Wyoming’s state government is hurtling toward a financial crossroads: Either the state will continue fighting “woke capitalism,” or it will embrace legitimate conservative principles and the free market’s efforts to combat climate change, promote justice and treat workers with dignity.
The idea that a government should spend billions trying to alter market-driven corporate and investor behavior flies in the face of conservative economic fundamentals and would be a political nonstarter for any self-respecting Republican even a decade ago.
Yet here we are in 2023 and apparently the only thing that matters now to Wyoming’s “freedom” loving “true Republicans” is winning the culture wars. That means, among other failings, resisting any progress toward a free market that values clean renewable energy, pays workers livable wages and recognizes diversity as an asset, not a liability — the ideological and financial cost of their opposition be damned.
The object of their ire is the national embrace of environmental, social and governance responsibility, better known as the ESG movement. ESG is a paradigm in which investors and companies account for environmental, social and governance factors as they evaluate business risks and opportunities.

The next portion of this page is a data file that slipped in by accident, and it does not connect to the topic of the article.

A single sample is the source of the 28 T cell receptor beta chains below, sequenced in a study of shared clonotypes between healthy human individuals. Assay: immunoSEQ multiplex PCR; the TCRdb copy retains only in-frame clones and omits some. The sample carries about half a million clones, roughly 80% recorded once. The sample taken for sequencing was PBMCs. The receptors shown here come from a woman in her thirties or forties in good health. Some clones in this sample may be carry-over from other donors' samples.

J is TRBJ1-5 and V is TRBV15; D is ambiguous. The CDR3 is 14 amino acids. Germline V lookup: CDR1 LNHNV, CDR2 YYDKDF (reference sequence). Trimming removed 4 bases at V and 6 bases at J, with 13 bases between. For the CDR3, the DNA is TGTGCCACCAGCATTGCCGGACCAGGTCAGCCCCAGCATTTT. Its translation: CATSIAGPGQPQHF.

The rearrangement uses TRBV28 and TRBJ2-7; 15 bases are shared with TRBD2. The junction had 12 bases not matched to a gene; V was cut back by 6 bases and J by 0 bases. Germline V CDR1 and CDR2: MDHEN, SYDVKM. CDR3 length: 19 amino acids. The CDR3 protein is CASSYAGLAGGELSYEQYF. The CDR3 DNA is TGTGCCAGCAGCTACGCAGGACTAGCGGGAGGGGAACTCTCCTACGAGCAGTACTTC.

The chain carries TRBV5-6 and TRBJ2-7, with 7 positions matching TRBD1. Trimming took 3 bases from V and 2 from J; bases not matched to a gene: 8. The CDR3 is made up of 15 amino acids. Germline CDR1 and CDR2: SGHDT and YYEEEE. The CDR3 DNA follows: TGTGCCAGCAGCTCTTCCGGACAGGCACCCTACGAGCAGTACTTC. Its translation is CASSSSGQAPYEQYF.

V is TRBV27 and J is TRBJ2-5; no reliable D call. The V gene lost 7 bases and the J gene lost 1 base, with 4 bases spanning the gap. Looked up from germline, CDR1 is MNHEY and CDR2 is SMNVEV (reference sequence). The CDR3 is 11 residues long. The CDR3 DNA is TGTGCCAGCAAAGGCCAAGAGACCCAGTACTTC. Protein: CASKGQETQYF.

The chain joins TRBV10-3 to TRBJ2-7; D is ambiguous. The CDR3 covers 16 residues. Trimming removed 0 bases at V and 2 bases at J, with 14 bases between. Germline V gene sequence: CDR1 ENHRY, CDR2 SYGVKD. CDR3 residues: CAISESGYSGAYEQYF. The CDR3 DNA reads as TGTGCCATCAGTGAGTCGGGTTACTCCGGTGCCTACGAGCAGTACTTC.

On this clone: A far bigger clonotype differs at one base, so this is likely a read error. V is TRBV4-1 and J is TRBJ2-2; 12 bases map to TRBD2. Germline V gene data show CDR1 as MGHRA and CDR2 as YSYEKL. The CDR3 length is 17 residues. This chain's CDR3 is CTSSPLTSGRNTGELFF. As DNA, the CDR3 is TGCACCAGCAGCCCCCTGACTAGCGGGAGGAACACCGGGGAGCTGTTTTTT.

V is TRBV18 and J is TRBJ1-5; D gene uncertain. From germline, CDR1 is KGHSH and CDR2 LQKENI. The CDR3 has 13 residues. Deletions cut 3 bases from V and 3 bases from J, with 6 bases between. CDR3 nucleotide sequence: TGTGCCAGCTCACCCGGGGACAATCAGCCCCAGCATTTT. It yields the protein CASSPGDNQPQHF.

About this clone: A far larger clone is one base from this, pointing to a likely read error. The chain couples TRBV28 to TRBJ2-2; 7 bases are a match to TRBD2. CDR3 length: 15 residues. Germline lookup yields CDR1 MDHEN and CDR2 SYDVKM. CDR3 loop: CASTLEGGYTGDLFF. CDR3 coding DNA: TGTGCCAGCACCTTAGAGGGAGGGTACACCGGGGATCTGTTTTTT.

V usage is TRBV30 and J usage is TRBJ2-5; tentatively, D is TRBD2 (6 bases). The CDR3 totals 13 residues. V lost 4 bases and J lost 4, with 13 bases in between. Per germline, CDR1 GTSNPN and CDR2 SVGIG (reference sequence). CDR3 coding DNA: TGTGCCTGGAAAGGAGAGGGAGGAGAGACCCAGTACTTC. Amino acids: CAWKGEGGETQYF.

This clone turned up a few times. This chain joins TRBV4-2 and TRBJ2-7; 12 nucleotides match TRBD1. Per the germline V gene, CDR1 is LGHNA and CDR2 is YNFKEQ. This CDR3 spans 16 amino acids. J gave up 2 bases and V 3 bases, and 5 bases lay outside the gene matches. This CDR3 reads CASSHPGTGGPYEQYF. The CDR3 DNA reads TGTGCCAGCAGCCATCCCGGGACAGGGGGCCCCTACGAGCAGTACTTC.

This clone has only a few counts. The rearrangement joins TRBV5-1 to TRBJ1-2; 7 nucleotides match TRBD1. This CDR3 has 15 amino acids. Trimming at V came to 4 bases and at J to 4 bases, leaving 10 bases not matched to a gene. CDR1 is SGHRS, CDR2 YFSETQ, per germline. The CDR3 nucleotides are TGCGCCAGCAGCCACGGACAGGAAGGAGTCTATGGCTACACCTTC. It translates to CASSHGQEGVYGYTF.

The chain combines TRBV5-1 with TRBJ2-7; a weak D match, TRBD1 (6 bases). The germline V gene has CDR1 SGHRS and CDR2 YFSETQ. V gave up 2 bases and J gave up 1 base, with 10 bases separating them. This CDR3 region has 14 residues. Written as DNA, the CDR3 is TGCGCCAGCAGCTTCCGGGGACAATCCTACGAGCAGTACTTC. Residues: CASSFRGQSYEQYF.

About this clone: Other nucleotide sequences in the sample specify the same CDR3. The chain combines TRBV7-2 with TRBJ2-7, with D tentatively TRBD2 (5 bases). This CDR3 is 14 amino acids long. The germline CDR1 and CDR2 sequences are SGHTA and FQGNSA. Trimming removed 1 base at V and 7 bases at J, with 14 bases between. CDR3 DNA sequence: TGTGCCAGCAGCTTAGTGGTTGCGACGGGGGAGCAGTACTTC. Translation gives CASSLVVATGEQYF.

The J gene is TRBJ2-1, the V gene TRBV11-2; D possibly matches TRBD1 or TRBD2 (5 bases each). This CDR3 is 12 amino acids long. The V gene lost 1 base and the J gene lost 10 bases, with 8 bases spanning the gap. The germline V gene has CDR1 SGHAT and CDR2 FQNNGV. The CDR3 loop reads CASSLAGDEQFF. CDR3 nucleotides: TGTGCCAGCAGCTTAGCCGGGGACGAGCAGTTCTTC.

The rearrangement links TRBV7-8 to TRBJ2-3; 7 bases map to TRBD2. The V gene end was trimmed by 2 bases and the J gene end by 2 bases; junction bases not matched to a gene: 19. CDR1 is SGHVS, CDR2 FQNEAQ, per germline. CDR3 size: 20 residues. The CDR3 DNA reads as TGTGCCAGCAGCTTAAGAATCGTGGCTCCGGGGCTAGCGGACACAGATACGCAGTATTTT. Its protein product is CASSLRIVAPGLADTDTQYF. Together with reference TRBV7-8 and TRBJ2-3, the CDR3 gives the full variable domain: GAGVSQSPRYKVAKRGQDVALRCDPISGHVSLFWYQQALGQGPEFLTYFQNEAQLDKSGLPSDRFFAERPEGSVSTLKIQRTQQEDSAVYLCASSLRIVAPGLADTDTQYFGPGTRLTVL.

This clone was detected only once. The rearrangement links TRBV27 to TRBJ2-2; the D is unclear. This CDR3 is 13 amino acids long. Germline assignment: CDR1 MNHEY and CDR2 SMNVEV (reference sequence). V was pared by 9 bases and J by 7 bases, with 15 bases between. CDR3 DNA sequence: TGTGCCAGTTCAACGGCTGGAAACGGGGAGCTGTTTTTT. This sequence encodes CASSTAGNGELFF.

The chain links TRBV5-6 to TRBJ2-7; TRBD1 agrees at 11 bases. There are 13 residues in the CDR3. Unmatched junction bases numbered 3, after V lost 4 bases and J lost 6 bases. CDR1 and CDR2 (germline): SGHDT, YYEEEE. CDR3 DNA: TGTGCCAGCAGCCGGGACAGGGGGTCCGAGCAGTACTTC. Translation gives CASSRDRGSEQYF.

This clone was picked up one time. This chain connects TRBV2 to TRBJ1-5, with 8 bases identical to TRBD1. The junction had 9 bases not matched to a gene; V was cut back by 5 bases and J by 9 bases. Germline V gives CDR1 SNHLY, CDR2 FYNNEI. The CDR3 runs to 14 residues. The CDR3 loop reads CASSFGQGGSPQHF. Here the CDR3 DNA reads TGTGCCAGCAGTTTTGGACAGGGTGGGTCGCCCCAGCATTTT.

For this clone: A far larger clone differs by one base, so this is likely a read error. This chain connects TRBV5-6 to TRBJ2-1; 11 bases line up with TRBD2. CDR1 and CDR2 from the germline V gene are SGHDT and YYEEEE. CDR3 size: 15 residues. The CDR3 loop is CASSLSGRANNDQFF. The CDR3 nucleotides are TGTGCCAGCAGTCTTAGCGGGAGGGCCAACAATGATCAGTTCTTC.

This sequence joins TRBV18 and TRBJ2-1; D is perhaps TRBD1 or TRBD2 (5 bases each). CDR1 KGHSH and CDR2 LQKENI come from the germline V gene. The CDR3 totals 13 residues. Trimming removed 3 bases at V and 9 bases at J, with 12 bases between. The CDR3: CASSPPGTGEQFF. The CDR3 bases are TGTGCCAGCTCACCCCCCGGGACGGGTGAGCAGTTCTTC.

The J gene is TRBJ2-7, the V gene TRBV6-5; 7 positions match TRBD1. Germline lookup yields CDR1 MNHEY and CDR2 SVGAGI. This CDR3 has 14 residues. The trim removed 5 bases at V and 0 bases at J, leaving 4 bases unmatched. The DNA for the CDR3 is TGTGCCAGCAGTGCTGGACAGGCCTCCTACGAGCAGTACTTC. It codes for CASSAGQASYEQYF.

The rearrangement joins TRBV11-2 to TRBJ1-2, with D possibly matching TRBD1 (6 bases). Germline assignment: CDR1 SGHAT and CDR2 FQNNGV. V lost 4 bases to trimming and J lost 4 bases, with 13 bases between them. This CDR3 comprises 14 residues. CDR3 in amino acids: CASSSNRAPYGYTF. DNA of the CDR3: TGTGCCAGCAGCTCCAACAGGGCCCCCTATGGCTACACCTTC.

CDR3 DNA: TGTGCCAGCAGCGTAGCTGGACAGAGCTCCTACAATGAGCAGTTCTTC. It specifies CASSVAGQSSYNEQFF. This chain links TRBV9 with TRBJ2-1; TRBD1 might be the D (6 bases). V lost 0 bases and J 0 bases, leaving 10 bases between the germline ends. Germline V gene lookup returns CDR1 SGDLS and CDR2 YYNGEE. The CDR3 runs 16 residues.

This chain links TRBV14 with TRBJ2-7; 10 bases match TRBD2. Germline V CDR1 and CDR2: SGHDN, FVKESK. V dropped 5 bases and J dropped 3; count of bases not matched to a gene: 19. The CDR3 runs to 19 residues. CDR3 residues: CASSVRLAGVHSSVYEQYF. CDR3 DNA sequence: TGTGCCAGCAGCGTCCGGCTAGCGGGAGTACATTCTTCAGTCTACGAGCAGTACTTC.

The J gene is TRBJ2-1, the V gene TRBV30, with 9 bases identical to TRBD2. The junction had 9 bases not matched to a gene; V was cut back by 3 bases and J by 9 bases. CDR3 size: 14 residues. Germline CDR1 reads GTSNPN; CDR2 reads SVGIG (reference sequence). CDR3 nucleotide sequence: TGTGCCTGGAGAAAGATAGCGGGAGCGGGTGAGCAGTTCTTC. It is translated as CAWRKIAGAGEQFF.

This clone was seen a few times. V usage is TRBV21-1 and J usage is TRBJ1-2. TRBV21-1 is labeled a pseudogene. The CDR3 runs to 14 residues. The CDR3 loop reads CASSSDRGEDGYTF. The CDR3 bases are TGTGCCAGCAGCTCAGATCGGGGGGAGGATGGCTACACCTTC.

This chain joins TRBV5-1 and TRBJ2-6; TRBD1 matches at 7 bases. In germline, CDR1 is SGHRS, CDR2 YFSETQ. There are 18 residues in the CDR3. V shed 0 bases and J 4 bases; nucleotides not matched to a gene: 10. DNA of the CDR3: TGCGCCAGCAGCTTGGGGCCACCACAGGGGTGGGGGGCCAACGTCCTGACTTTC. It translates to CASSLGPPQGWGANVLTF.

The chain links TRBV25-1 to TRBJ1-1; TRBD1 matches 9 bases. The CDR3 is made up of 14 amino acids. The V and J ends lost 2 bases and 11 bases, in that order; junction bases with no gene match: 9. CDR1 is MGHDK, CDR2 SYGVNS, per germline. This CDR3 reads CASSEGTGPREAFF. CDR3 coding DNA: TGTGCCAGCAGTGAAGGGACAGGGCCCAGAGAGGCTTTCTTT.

ESG policies have become nearly ubiquitous in leading American corporations and investment firms. Many even use ESG ratings and policies as primary criteria as they make investment and corporate policy decisions. They do so because their customers have made it clear that’s what they want and because they recognize the health of our environment and nature of our society will ultimately drive the success of our economy.
Factoring in such variables is just good business. In other words, it’s the free market recognizing a need and stepping up to solve it — just like conservatives have long said the market is best equipped to do.
Turns out the wisdom of the market is all well and good until it sounds too much like a Democrat or comes for a state lawmaker’s sacred ox.
Sen. Bo Biteman (R-Ranchester) sponsored two anti-ESG measures during the recent general session. Both failed, but the Management Council chose anti-ESG legislation as an interim topic for the Joint Appropriations Committee. That means lawmakers will soon be back at trying to figure out how to use the state’s financial might to fight the global market.